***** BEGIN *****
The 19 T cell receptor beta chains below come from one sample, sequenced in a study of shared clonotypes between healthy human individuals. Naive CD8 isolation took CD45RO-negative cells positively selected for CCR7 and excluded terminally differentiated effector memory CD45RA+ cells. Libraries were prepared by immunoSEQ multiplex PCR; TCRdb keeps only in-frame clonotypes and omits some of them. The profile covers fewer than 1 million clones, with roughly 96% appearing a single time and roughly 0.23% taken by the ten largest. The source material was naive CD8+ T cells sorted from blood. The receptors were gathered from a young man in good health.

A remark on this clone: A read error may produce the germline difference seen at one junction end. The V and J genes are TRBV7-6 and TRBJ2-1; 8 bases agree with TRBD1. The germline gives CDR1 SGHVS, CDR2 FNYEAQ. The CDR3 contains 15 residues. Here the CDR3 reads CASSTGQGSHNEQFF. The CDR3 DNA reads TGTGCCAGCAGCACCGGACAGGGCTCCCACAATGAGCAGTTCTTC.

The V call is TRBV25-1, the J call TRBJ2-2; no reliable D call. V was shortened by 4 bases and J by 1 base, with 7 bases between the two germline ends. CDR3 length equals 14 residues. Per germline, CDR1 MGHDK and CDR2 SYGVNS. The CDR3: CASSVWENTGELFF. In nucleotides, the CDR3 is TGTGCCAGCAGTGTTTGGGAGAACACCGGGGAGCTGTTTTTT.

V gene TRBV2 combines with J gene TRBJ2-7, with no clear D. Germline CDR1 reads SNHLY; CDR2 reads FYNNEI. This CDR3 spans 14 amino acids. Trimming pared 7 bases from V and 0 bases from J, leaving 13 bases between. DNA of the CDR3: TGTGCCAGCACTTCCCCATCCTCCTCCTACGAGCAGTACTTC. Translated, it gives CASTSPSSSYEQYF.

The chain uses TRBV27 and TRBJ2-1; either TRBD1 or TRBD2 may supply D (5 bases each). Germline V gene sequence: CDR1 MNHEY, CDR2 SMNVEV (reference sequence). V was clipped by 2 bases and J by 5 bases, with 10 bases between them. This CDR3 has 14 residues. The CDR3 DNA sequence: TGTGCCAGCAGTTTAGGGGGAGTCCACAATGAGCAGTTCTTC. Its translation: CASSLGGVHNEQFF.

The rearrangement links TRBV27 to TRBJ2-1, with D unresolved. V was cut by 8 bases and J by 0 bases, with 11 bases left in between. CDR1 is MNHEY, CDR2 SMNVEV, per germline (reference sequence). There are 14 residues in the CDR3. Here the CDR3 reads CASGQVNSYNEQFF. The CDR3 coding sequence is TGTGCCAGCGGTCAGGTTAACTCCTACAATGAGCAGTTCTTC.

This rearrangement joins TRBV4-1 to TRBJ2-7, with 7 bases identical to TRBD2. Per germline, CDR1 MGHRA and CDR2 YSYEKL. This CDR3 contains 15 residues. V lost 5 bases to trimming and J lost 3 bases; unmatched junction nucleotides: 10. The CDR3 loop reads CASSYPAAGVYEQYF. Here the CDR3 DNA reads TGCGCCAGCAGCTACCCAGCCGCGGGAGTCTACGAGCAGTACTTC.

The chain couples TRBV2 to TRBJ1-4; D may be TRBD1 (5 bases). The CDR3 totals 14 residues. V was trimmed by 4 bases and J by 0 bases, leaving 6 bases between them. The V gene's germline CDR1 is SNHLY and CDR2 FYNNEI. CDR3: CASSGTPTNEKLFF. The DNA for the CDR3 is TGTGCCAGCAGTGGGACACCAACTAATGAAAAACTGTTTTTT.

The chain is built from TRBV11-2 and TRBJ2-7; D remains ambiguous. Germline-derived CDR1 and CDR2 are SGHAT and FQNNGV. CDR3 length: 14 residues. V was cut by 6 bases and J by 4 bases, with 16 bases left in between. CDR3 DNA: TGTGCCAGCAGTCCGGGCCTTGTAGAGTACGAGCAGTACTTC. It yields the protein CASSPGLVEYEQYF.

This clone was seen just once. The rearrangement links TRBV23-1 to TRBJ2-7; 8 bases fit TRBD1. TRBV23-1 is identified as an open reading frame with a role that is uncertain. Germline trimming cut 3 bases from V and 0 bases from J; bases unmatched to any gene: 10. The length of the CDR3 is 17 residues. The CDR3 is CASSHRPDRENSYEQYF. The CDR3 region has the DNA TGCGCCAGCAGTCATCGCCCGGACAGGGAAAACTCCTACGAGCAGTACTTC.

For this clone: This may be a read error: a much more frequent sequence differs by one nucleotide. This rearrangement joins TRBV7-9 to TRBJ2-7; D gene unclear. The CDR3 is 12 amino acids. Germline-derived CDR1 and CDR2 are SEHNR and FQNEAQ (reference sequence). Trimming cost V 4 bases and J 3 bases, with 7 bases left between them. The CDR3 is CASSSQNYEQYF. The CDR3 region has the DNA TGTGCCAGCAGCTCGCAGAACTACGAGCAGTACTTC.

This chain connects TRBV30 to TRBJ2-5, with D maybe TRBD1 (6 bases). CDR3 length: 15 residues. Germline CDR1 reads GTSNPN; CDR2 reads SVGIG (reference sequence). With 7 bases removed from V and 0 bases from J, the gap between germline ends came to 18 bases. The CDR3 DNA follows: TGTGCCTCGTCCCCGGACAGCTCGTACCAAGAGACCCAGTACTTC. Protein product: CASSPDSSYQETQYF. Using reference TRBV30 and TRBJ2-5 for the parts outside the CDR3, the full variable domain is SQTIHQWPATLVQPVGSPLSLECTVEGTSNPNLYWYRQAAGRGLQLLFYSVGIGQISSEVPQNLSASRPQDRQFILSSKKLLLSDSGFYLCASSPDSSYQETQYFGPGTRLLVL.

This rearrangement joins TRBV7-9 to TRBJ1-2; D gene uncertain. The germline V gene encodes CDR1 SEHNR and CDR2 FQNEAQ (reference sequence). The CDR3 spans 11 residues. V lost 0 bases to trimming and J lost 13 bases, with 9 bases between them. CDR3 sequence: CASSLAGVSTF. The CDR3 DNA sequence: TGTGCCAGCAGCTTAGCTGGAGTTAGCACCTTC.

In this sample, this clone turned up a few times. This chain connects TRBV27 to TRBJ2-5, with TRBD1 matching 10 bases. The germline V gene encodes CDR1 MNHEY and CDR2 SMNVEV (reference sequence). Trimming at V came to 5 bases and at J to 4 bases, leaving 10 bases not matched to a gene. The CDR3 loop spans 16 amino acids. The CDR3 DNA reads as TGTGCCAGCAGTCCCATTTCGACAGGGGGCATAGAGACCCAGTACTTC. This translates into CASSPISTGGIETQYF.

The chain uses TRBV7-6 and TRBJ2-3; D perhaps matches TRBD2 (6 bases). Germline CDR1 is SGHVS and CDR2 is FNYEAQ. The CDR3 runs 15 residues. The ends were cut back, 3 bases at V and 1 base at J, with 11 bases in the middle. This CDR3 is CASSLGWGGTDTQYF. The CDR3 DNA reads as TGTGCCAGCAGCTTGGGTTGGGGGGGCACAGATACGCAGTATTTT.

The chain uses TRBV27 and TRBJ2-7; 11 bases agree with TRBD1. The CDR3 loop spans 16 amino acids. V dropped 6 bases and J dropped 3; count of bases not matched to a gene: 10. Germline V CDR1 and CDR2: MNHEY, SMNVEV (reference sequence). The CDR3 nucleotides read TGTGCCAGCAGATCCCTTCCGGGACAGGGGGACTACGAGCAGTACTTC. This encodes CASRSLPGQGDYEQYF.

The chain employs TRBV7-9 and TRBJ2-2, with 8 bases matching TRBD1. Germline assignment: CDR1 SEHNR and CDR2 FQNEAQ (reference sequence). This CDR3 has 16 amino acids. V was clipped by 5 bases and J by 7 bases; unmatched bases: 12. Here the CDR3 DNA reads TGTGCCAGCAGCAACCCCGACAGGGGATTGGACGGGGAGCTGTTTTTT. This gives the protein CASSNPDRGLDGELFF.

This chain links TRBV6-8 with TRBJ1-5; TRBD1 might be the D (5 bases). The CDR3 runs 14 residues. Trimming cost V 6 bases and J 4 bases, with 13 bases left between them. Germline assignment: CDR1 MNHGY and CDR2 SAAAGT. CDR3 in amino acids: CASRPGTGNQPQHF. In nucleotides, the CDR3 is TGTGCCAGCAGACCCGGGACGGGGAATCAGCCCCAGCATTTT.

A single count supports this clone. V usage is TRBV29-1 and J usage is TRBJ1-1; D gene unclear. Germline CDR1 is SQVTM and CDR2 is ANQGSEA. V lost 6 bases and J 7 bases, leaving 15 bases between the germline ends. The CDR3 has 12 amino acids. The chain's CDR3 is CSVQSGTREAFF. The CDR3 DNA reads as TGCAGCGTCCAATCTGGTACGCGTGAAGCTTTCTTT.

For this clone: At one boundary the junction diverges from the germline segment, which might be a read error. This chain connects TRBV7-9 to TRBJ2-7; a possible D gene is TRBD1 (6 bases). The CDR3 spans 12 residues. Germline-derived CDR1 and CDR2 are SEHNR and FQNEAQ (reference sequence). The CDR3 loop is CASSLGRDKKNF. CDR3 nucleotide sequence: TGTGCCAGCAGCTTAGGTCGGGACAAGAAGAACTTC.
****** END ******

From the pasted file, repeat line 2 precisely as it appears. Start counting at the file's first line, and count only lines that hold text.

A remark on this clone: A read error may produce the germline difference seen at one junction end. The V and J genes are TRBV7-6 and TRBJ2-1; 8 bases agree with TRBD1. The germline gives CDR1 SGHVS, CDR2 FNYEAQ. The CDR3 contains 15 residues. Here the CDR3 reads CASSTGQGSHNEQFF. The CDR3 DNA reads TGTGCCAGCAGCACCGGACAGGGCTCCCACAATGAGCAGTTCTTC.